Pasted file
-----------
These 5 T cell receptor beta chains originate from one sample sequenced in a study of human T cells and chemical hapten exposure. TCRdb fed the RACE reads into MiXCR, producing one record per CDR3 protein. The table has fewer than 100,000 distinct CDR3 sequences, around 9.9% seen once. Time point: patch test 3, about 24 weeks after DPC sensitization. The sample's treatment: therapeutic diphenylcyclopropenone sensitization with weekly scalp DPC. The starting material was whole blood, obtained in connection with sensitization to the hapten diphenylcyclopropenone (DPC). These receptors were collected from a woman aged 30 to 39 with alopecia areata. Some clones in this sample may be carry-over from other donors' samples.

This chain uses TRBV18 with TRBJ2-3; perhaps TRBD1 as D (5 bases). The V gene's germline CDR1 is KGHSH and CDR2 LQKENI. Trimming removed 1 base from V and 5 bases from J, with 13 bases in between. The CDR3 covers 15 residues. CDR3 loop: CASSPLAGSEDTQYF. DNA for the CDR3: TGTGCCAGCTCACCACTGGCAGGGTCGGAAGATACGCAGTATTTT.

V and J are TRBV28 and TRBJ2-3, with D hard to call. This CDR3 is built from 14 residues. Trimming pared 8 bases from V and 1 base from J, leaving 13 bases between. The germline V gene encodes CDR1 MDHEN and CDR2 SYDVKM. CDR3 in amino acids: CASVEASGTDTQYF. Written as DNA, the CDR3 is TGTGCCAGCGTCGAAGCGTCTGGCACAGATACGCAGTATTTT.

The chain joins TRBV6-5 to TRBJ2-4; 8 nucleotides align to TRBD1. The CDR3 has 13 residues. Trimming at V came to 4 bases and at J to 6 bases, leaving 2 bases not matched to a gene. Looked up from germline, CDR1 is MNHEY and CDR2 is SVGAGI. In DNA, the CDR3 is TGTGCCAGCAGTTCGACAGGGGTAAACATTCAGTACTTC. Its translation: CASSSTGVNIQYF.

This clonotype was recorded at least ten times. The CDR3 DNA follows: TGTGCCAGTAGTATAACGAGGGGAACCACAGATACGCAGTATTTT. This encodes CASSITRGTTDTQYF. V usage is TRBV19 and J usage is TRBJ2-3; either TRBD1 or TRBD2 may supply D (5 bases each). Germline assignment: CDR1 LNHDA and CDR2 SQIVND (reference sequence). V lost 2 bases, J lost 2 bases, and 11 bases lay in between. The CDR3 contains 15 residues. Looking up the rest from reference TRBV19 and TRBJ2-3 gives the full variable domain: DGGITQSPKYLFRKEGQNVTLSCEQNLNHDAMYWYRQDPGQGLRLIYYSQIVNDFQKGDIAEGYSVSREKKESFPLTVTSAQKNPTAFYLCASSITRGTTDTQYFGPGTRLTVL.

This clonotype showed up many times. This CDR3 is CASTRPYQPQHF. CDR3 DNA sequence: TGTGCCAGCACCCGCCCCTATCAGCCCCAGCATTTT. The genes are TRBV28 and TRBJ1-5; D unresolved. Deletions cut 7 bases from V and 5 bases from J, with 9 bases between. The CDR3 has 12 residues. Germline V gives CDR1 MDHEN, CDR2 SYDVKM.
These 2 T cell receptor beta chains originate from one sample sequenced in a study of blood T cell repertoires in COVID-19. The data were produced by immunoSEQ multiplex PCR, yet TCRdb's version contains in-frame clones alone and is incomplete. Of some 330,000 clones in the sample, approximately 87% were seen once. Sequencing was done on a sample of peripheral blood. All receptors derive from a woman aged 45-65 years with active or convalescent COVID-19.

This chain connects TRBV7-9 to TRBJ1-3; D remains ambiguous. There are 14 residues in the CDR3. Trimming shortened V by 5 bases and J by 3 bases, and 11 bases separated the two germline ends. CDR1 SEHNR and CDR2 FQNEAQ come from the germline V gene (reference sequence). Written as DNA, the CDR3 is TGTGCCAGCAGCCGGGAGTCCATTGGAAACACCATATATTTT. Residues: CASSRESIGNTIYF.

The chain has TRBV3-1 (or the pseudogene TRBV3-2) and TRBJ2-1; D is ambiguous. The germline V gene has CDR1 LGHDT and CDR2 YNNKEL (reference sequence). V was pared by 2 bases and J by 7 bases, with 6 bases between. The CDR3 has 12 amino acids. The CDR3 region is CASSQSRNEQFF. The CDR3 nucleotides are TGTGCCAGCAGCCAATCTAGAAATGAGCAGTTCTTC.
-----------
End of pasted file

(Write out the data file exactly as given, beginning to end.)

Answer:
These 5 T cell receptor beta chains originate from one sample sequenced in a study of human T cells and chemical hapten exposure. TCRdb fed the RACE reads into MiXCR, producing one record per CDR3 protein. The table has fewer than 100,000 distinct CDR3 sequences, around 9.9% seen once. Time point: patch test 3, about 24 weeks after DPC sensitization. The sample's treatment: therapeutic diphenylcyclopropenone sensitization with weekly scalp DPC. The starting material was whole blood, obtained in connection with sensitization to the hapten diphenylcyclopropenone (DPC). These receptors were collected from a woman aged 30 to 39 with alopecia areata. Some clones in this sample may be carry-over from other donors' samples.

This chain uses TRBV18 with TRBJ2-3; perhaps TRBD1 as D (5 bases). The V gene's germline CDR1 is KGHSH and CDR2 LQKENI. Trimming removed 1 base from V and 5 bases from J, with 13 bases in between. The CDR3 covers 15 residues. CDR3 loop: CASSPLAGSEDTQYF. DNA for the CDR3: TGTGCCAGCTCACCACTGGCAGGGTCGGAAGATACGCAGTATTTT.

V and J are TRBV28 and TRBJ2-3, with D hard to call. This CDR3 is built from 14 residues. Trimming pared 8 bases from V and 1 base from J, leaving 13 bases between. The germline V gene encodes CDR1 MDHEN and CDR2 SYDVKM. CDR3 in amino acids: CASVEASGTDTQYF. Written as DNA, the CDR3 is TGTGCCAGCGTCGAAGCGTCTGGCACAGATACGCAGTATTTT.

The chain joins TRBV6-5 to TRBJ2-4; 8 nucleotides align to TRBD1. The CDR3 has 13 residues. Trimming at V came to 4 bases and at J to 6 bases, leaving 2 bases not matched to a gene. Looked up from germline, CDR1 is MNHEY and CDR2 is SVGAGI. In DNA, the CDR3 is TGTGCCAGCAGTTCGACAGGGGTAAACATTCAGTACTTC. Its translation: CASSSTGVNIQYF.

This clonotype was recorded at least ten times. The CDR3 DNA follows: TGTGCCAGTAGTATAACGAGGGGAACCACAGATACGCAGTATTTT. This encodes CASSITRGTTDTQYF. V usage is TRBV19 and J usage is TRBJ2-3; either TRBD1 or TRBD2 may supply D (5 bases each). Germline assignment: CDR1 LNHDA and CDR2 SQIVND (reference sequence). V lost 2 bases, J lost 2 bases, and 11 bases lay in between. The CDR3 contains 15 residues. Looking up the rest from reference TRBV19 and TRBJ2-3 gives the full variable domain: DGGITQSPKYLFRKEGQNVTLSCEQNLNHDAMYWYRQDPGQGLRLIYYSQIVNDFQKGDIAEGYSVSREKKESFPLTVTSAQKNPTAFYLCASSITRGTTDTQYFGPGTRLTVL.

This clonotype showed up many times. This CDR3 is CASTRPYQPQHF. CDR3 DNA sequence: TGTGCCAGCACCCGCCCCTATCAGCCCCAGCATTTT. The genes are TRBV28 and TRBJ1-5; D unresolved. Deletions cut 7 bases from V and 5 bases from J, with 9 bases between. The CDR3 has 12 residues. Germline V gives CDR1 MDHEN, CDR2 SYDVKM.
These 2 T cell receptor beta chains originate from one sample sequenced in a study of blood T cell repertoires in COVID-19. The data were produced by immunoSEQ multiplex PCR, yet TCRdb's version contains in-frame clones alone and is incomplete. Of some 330,000 clones in the sample, approximately 87% were seen once. Sequencing was done on a sample of peripheral blood. All receptors derive from a woman aged 45-65 years with active or convalescent COVID-19.

This chain connects TRBV7-9 to TRBJ1-3; D remains ambiguous. There are 14 residues in the CDR3. Trimming shortened V by 5 bases and J by 3 bases, and 11 bases separated the two germline ends. CDR1 SEHNR and CDR2 FQNEAQ come from the germline V gene (reference sequence). Written as DNA, the CDR3 is TGTGCCAGCAGCCGGGAGTCCATTGGAAACACCATATATTTT. Residues: CASSRESIGNTIYF.

The chain has TRBV3-1 (or the pseudogene TRBV3-2) and TRBJ2-1; D is ambiguous. The germline V gene has CDR1 LGHDT and CDR2 YNNKEL (reference sequence). V was pared by 2 bases and J by 7 bases, with 6 bases between. The CDR3 has 12 amino acids. The CDR3 region is CASSQSRNEQFF. The CDR3 nucleotides are TGTGCCAGCAGCCAATCTAGAAATGAGCAGTTCTTC.